Members of the Yakimono Paris Tokyo Gallery have again decided to host a major player in the field of Japanese art. Naoki Maeda is a unique artist that combines aspects of both urushi art with traditional Japanese yakimono art. Generally these two fields are considered somewhat separate, but Maeda-sensei is an unconventional artist to say the least.

Urushi refers to the Japanese sumac tree, which is cultivated to collect sap. In its basic form this sap is rather toxic, but it can be used to make a highly durable lacquer. This lacquer is used to treat tableware, instruments and numerous other items.

Small urushi lacquer bowl

Urushi lacquerware can feature very elaborate designs that are layered between different sheets of lacquer.

The lacquer is also a very strong adhesive, which means that it can be used to bond different surfaces together. This property is invaluable in the field of woodworking since it can be used as a sort of glue as a result.

Making a single piece of art in this fashion can take weeks as layers are added, colored, adorned with various objects and then coated over again. The process is slow and tedious, but the end result is marvelous. Artists who wish to work with the medium need to have some real patience in order to ensure that they can actually work through the necessary drying times and get a good final product together.

This technique is what Naoki Maeda has started to really blend together with yakimono pieces. While some purists might balk at the idea, his pieces are really something to look at.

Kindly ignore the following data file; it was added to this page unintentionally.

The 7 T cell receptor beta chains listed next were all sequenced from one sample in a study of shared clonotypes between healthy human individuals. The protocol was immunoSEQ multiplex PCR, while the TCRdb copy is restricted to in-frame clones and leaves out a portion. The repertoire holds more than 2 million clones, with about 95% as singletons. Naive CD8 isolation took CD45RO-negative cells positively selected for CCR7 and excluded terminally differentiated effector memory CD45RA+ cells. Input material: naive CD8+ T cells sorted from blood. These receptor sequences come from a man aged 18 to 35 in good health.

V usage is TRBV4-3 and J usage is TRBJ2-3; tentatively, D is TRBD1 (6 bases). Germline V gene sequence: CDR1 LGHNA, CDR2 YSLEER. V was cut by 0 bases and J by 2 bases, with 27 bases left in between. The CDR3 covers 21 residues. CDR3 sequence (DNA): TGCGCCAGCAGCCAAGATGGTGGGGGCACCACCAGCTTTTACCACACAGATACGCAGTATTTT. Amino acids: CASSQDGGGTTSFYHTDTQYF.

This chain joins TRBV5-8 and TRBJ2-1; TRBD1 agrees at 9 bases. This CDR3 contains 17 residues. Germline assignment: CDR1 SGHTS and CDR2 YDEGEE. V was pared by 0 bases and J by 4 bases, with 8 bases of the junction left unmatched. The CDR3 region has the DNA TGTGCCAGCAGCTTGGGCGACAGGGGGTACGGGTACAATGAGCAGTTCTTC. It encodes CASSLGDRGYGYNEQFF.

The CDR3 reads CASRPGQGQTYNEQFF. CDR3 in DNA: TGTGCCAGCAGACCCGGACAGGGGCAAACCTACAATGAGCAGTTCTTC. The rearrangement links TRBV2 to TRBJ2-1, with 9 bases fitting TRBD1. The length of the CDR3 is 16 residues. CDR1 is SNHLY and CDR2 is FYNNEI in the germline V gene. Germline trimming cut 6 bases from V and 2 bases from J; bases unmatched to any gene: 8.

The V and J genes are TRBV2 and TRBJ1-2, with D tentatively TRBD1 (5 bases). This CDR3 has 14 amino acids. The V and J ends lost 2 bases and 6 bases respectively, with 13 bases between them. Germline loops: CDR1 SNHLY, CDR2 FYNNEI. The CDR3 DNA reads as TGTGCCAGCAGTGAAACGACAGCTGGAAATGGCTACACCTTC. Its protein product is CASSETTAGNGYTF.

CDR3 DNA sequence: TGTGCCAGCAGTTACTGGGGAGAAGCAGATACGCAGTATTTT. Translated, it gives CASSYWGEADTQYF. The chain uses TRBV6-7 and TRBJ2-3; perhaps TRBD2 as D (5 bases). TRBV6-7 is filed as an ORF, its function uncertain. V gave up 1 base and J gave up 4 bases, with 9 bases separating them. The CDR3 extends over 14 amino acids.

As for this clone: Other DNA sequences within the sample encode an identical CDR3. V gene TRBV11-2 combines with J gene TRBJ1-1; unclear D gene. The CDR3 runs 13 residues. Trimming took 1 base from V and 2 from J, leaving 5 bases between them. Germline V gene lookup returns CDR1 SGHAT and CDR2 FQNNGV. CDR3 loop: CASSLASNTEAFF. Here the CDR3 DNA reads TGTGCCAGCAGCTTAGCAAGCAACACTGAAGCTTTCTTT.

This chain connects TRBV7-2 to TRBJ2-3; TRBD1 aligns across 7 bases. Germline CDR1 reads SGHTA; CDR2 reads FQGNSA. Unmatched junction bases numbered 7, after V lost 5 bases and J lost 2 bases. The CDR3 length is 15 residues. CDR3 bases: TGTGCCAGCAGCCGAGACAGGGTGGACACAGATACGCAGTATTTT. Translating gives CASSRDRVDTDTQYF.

Lacquered pot with bamboo theme

Lacquer pieces can feature any sort of themes that the artist wishes to add no matter how natural or whimsical they might be.

Based out of Shizuoka, Maeda continues to produce excellent pieces in several different media. It might help those who wish to appreciate his art if they had a better understanding of the underlying theories.

When someone wishes to produce a lacquer object they first start by making several incisions into an adult Japanese sumac tree. They collect a sort of yellowish sap from the incisions and then filter it. It is usually heat-treated and colored before being applied to the base material. Curing the application requires a drying time of around a day in a warm and humid closet.

During this time the urushiol turns into a clear and hard surface. This surface is waterproof. Once it dries negative reactions to the lacquer are far less common then when it is in a liquid state. This means that it can be safe for use in a variety of environments.